“Every time we take a step forward, we take two steps back. It takes us 30 seconds to take those steps back and years to take a step forward.”
That was the reaction from Councilwoman Lauren McNally, D-5th, to last week’s 101-count indictment against former Youngstown Mayor Charles Sammarone, ex-city Finance Director David Bozanich and Dominic Marchionda, a prominent downtown property developer.
The indictment – accusations that have to be proven – is yet another ugly stain in a long line of ugly stains on the Mahoning Valley.
The area breeds corruption.
The indictments of Marchionda and Bozanich were expected.
It was about 11 months ago that a grand jury indicted Marchionda and a number of his affiliated companies on a variety of charges including engaging in a pattern of corrupt activity, aggravated theft, money laundering, receiving stolen property, tampering with records and telecommunications fraud.
This superseding indictment, like the previous one, accuses Marchionda and his businesses of misusing city money as well as funds from the state and federal governments for the Flats at Wick student housing complex and projects to turn the Erie Terminal Place and Wick Towers into downtown apartments.
Marchionda is accused of improperly spending at least $600,000 from city funds on personal items.
John F. McCaffrey, Marchionda’s attorney, said his client did nothing illegal.
McCaffrey said Marchionda took “abandoned, dilapidated buildings in downtown Youngstown and restored them to their former glory for modern-day use. These development projects have been a catalyst for the vibrant resurgence of downtown Youngstown, the creation of high-paying construction jobs and permanent positions for the downtown community. He has risked a great deal, personally and professionally, in pursuing his vision for the rebirth of Youngstown.”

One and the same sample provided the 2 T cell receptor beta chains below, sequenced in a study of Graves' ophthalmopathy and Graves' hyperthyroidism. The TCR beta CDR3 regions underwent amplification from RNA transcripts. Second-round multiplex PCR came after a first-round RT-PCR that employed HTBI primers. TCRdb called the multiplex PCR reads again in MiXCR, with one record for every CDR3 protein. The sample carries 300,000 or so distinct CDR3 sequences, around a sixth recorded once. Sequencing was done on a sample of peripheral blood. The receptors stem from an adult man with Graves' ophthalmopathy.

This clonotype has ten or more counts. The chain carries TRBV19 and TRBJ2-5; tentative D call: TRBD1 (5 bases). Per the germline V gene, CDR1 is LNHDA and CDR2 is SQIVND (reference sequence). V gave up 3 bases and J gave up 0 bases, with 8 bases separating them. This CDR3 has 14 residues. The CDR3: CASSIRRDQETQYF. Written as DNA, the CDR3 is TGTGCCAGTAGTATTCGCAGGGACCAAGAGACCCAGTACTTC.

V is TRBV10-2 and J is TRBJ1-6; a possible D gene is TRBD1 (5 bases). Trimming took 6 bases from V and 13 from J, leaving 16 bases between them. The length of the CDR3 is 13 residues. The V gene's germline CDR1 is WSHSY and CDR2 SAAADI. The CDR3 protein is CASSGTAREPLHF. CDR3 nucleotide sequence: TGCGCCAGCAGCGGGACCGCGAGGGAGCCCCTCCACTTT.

Bozanich was under a cloud of suspicion since a July 6, 2017, search by law enforcement officials of his home and the home of his girlfriend.
Also, in Marchionda’s original Oct. 2, 2017, indictment, an unnamed city official was accused of taking a bribe from the downtown developer.
A source close to the investigation told me at the time that the city official was Bozanich, who said a day after the indictment: “I’ve done nothing wrong.”
The indictment tells quite a different story.
The indictment accuses Bozanich of illegally receiving cash, golf fees, trips and other benefits exceeding $125,000 over a 10-year period in his official city job capacity to do favors for various companies, including those owned by Marchionda.
The one surprise – though I figured it out about six hours before the indictment was unsealed – was Sammarone.
Over the years, there have been stories about Sammarone, but there was no indication that law enforcement was investigating the former mayor.
In fact, there’s no mention of Sammarone or anyone who could be him in Marchionda’s original indictment.
“I’m questioning why Mr. Sammarone was lumped into this indictment when 92 percent of it is Mr. Bozanich and Mr. Marchionda, and Chuck isn’t connected to either of them,” said John Shultz, Sammarone’s attorney. “There’s no inference that Chuck was involved in anything with Marchionda or Bozanich.”
Ohio Auditor Dave Yost, whose staff with the attorney general’s office on the investigation, said there were new discoveries found after Marchionda’s first indictment.
This was obviously one of them.
And Yost said there’s more to come.
“Our team is still on the ground,” he said. “An investigation is like a ball of string. You take it to the end.”
Yost added: I expect as our work continues there will be future developments. We’ve learned more and we continue to learn more.”
It looks like there will be more ugly stains of corruption exposed in the Mahoning Valley.